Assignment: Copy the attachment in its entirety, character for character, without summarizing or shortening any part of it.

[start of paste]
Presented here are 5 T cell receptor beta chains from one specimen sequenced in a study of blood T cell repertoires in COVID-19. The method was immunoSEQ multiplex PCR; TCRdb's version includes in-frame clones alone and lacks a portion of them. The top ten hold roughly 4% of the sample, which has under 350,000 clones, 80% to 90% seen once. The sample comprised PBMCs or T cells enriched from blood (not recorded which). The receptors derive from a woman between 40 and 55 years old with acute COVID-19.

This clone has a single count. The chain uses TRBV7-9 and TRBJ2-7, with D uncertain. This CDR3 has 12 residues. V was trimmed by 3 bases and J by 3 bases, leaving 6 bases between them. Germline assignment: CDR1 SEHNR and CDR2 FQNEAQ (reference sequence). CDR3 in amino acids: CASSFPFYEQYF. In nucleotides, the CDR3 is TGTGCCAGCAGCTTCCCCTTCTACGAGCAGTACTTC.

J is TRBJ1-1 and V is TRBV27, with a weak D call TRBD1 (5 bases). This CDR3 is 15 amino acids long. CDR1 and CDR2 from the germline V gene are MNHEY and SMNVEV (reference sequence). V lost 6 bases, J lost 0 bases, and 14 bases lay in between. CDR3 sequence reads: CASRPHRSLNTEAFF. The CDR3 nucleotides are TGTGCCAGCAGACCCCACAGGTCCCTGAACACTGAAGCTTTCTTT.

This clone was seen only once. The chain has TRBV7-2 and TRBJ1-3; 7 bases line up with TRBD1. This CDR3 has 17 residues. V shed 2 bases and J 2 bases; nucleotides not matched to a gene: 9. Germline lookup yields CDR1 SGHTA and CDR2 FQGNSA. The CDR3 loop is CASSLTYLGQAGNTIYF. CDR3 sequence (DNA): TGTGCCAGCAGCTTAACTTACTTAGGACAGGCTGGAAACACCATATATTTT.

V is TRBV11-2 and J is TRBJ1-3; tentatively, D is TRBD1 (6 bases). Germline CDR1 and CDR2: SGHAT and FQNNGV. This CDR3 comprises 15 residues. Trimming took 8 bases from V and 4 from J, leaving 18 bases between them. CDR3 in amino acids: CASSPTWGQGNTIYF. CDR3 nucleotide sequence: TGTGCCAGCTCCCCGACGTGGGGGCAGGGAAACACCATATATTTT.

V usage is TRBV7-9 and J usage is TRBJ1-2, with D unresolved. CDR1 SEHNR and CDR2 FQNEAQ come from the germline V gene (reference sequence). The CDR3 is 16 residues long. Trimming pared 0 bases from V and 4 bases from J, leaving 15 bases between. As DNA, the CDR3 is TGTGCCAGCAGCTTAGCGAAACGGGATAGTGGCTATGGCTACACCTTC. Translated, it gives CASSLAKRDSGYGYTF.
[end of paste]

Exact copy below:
Presented here are 5 T cell receptor beta chains from one specimen sequenced in a study of blood T cell repertoires in COVID-19. The method was immunoSEQ multiplex PCR; TCRdb's version includes in-frame clones alone and lacks a portion of them. The top ten hold roughly 4% of the sample, which has under 350,000 clones, 80% to 90% seen once. The sample comprised PBMCs or T cells enriched from blood (not recorded which). The receptors derive from a woman between 40 and 55 years old with acute COVID-19.

This clone has a single count. The chain uses TRBV7-9 and TRBJ2-7, with D uncertain. This CDR3 has 12 residues. V was trimmed by 3 bases and J by 3 bases, leaving 6 bases between them. Germline assignment: CDR1 SEHNR and CDR2 FQNEAQ (reference sequence). CDR3 in amino acids: CASSFPFYEQYF. In nucleotides, the CDR3 is TGTGCCAGCAGCTTCCCCTTCTACGAGCAGTACTTC.

J is TRBJ1-1 and V is TRBV27, with a weak D call TRBD1 (5 bases). This CDR3 is 15 amino acids long. CDR1 and CDR2 from the germline V gene are MNHEY and SMNVEV (reference sequence). V lost 6 bases, J lost 0 bases, and 14 bases lay in between. CDR3 sequence reads: CASRPHRSLNTEAFF. The CDR3 nucleotides are TGTGCCAGCAGACCCCACAGGTCCCTGAACACTGAAGCTTTCTTT.

This clone was seen only once. The chain has TRBV7-2 and TRBJ1-3; 7 bases line up with TRBD1. This CDR3 has 17 residues. V shed 2 bases and J 2 bases; nucleotides not matched to a gene: 9. Germline lookup yields CDR1 SGHTA and CDR2 FQGNSA. The CDR3 loop is CASSLTYLGQAGNTIYF. CDR3 sequence (DNA): TGTGCCAGCAGCTTAACTTACTTAGGACAGGCTGGAAACACCATATATTTT.

V is TRBV11-2 and J is TRBJ1-3; tentatively, D is TRBD1 (6 bases). Germline CDR1 and CDR2: SGHAT and FQNNGV. This CDR3 comprises 15 residues. Trimming took 8 bases from V and 4 from J, leaving 18 bases between them. CDR3 in amino acids: CASSPTWGQGNTIYF. CDR3 nucleotide sequence: TGTGCCAGCTCCCCGACGTGGGGGCAGGGAAACACCATATATTTT.

V usage is TRBV7-9 and J usage is TRBJ1-2, with D unresolved. CDR1 SEHNR and CDR2 FQNEAQ come from the germline V gene (reference sequence). The CDR3 is 16 residues long. Trimming pared 0 bases from V and 4 bases from J, leaving 15 bases between. As DNA, the CDR3 is TGTGCCAGCAGCTTAGCGAAACGGGATAGTGGCTATGGCTACACCTTC. Translated, it gives CASSLAKRDSGYGYTF.